Janitor cracks conspiracy

It was just a weird message spray-painted on the Boone County administrative building, but for janitor Ken Roberts the graffiti has opened his eyes to a staggering conspiracy that permeates every aspect of life.

Roberts was doing his usual rounds on Monday when he saw the striking slogan in carefully painted red letters on the wall of a maintenance shed.

problem reaction solution ... get it yet?

As head of the Missouri county's facilities maintenance department, Roberts knew he had to take the graffiti seriously.

"Sometimes we get the basic 'f--k you cops' graffiti," Roberts told the Columbia Daily Tribune. "But nothing of the political nature or of the educated nature."

With skills learned from television shows such as "CSI" and his copy of "The Da Vinci Code," Roberts got himself to a computer and began his investigation.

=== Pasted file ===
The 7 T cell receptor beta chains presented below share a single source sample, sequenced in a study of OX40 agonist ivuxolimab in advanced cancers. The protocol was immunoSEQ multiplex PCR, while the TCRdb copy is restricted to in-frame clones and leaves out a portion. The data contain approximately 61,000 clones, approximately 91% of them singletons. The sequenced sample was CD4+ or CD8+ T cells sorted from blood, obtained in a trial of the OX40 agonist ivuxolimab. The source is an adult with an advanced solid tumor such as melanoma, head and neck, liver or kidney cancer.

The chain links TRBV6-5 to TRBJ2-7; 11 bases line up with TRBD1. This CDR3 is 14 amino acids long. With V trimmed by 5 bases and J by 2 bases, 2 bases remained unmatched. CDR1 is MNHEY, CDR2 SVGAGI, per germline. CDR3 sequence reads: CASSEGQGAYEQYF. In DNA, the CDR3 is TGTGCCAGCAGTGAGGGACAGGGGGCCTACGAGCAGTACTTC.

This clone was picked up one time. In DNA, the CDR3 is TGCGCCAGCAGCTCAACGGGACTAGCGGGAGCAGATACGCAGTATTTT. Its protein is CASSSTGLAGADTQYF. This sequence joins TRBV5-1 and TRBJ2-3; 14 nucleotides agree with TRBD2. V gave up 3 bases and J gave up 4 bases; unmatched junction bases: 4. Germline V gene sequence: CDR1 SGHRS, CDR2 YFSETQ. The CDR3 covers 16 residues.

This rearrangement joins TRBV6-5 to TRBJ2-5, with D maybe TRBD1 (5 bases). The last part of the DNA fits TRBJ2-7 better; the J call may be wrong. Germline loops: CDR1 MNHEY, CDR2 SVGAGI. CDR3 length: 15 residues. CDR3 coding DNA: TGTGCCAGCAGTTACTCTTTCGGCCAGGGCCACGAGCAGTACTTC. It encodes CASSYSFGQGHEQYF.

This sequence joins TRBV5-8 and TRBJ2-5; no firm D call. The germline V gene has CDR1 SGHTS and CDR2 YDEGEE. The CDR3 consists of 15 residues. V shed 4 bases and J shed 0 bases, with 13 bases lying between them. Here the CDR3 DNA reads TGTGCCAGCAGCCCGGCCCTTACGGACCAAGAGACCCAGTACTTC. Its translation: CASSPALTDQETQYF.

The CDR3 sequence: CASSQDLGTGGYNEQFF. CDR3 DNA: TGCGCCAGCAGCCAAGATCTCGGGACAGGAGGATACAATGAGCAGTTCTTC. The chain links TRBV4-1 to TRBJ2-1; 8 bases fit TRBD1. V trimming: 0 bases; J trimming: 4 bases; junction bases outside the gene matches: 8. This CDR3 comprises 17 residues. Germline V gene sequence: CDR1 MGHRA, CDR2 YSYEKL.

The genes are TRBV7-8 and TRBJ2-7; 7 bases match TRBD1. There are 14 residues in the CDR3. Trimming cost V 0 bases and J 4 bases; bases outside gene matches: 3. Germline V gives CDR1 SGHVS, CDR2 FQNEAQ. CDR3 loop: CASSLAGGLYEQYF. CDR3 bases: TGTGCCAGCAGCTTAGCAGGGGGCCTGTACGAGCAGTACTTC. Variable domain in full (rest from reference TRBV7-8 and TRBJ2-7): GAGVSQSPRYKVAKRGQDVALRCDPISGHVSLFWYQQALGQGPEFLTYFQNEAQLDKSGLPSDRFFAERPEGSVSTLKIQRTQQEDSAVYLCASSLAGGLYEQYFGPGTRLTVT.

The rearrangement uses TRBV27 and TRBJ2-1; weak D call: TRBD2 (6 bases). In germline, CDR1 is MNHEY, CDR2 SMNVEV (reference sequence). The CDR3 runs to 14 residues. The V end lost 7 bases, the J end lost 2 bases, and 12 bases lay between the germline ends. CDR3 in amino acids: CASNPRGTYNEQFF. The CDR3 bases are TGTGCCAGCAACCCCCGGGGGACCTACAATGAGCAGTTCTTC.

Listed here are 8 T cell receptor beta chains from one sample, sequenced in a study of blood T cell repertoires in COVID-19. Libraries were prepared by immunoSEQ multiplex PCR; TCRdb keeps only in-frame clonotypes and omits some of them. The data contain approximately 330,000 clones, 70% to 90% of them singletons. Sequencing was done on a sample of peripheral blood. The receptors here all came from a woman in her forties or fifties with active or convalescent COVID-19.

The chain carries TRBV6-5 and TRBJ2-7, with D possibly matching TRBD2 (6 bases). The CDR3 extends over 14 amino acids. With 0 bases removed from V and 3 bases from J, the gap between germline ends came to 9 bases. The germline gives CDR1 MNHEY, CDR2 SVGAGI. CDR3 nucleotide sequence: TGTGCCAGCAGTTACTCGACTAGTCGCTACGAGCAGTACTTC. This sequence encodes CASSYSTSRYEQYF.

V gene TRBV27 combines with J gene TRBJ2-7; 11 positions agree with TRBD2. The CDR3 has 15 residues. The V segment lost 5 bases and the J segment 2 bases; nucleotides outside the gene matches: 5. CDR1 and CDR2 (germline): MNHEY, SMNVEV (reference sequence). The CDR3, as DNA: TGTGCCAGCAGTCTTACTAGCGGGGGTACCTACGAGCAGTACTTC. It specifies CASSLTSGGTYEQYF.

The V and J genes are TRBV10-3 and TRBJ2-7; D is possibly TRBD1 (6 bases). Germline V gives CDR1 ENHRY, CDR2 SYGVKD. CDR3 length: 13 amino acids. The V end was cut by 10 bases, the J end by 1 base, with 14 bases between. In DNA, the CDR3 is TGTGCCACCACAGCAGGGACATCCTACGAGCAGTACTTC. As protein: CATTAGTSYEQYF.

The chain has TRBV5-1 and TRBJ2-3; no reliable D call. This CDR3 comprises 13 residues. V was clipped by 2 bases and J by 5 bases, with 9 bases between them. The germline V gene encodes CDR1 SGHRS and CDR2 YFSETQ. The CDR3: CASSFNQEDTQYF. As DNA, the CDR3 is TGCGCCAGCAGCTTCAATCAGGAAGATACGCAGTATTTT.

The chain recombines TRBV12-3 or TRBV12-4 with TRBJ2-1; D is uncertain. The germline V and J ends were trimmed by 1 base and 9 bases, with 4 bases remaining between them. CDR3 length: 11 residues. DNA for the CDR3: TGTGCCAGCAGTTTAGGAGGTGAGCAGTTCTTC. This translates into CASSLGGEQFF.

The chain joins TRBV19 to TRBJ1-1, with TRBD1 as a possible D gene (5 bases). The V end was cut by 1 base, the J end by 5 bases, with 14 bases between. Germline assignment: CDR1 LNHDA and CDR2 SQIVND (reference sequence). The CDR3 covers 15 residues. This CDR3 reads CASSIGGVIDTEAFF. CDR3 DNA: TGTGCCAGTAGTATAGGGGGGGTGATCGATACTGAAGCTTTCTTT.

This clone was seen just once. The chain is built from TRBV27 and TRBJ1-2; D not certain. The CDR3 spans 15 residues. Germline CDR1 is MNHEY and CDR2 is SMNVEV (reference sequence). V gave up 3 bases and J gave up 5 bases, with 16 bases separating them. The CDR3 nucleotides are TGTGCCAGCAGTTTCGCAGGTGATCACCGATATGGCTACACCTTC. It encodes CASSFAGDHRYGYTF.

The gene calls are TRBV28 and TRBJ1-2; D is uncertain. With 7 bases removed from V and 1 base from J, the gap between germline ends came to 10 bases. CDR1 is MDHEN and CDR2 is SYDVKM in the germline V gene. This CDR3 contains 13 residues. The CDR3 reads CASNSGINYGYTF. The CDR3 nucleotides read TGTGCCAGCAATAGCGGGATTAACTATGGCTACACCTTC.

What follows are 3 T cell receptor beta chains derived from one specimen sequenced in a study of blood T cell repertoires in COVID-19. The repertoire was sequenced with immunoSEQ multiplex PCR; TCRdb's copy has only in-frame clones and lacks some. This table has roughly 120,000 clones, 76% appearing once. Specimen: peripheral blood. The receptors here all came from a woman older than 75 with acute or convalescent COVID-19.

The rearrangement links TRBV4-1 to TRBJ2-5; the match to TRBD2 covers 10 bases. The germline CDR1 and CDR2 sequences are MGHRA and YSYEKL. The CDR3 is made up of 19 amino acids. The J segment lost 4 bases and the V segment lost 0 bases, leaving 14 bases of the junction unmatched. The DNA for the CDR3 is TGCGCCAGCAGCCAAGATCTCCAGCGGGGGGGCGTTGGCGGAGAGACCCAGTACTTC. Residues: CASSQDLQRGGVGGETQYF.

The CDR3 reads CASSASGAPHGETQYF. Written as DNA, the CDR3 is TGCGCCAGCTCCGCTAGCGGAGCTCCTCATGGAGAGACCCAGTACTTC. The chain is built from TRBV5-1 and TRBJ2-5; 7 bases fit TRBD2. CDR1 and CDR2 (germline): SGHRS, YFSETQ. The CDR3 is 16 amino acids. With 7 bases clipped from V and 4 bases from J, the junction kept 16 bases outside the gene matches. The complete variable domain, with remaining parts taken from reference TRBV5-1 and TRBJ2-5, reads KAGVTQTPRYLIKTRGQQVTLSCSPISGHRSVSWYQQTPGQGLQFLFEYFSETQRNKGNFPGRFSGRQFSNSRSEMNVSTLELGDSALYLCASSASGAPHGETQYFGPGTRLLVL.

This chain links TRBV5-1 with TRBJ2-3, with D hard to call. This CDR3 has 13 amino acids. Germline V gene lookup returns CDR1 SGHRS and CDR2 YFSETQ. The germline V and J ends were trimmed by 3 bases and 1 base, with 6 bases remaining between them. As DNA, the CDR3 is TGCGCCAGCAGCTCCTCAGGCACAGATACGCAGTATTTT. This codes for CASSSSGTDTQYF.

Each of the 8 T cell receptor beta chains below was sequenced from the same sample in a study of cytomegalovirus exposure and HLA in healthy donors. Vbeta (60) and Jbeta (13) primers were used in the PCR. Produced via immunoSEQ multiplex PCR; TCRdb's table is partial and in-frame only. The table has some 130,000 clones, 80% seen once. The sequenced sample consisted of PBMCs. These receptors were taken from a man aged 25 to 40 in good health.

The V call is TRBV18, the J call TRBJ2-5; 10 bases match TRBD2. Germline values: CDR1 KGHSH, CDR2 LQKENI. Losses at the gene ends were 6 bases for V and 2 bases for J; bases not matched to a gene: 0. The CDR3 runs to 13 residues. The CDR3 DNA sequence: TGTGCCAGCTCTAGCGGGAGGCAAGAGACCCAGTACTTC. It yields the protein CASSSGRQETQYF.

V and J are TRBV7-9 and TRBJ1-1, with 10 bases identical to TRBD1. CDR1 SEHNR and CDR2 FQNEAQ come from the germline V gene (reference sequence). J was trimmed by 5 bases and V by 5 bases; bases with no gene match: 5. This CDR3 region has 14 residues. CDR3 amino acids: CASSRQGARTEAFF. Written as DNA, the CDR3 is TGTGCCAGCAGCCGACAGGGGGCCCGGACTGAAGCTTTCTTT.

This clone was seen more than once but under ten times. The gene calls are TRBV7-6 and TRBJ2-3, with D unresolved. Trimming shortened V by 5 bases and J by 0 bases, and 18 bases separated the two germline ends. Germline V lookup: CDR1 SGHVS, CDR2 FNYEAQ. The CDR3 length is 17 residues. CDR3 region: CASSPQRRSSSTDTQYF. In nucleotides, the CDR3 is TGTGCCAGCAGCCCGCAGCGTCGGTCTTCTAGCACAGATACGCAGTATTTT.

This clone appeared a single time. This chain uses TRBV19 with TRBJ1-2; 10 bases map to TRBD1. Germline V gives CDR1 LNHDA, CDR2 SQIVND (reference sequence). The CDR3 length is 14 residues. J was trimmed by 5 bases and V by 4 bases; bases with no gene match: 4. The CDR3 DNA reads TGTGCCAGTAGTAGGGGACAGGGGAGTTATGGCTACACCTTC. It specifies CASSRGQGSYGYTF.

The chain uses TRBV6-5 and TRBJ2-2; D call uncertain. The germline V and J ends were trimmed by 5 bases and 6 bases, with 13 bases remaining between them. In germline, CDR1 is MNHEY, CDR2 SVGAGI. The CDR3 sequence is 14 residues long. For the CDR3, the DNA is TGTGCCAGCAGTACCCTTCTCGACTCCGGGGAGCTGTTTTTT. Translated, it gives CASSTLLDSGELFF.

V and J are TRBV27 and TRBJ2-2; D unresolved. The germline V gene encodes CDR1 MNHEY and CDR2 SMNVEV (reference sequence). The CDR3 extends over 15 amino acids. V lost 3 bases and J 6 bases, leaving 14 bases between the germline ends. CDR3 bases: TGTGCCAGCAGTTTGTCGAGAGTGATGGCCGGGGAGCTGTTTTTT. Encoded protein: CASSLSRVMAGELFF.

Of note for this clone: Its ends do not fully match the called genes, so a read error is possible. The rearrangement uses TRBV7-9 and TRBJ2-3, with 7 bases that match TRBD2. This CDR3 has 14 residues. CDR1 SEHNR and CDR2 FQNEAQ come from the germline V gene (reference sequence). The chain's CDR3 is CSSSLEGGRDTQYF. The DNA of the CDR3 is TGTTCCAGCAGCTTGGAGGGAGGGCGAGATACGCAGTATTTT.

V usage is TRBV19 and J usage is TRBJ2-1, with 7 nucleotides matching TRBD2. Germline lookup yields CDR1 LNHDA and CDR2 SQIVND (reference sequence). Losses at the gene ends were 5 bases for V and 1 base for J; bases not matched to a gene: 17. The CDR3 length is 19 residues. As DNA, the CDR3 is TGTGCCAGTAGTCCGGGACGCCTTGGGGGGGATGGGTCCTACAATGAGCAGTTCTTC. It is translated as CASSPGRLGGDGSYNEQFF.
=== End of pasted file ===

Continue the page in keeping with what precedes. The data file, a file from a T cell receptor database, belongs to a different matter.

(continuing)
What he found was terrifying.

"It's not your basic vandals; it's actually a conspiracy movement," he told the newspaper.

The secrets revealed to the janitor claim that the U.S. government -- or a shadow government of unelected elites who control the political circus to distract the masses -- is the perpetrator of the "terror attacks" in the United States and elsewhere.

Roberts is now pondering his discovery, although he's not yet ready to believe that everything he's been told since 9/11 is an elaborate fiction.

"I'm in denial, if such a thing exists; I just don't believe it," Roberts told the paper. "But there are people who believe it, and one of them stopped by the courthouse parking lot."

And that's where the graffiti leads to a completely new plot in Roberts' mind: He believes this "conspiracy movement" may be plotting a terrorist attack on the county building where he works -- which is either a new level of paranoia or a gross misreading of the "problem / reaction / solution" theory. Or both.

"When I see something like that, it concerns me," Roberts said. "It could be a bunch of kids playing, but if it's more that that we need to be aware of it and be vigilant."

Local police couldn't care less.

"It's just misguided artisans out there with spray cans, thinking that they're beautifying downtown with spray paint," Columbia Police Sgt. John White said.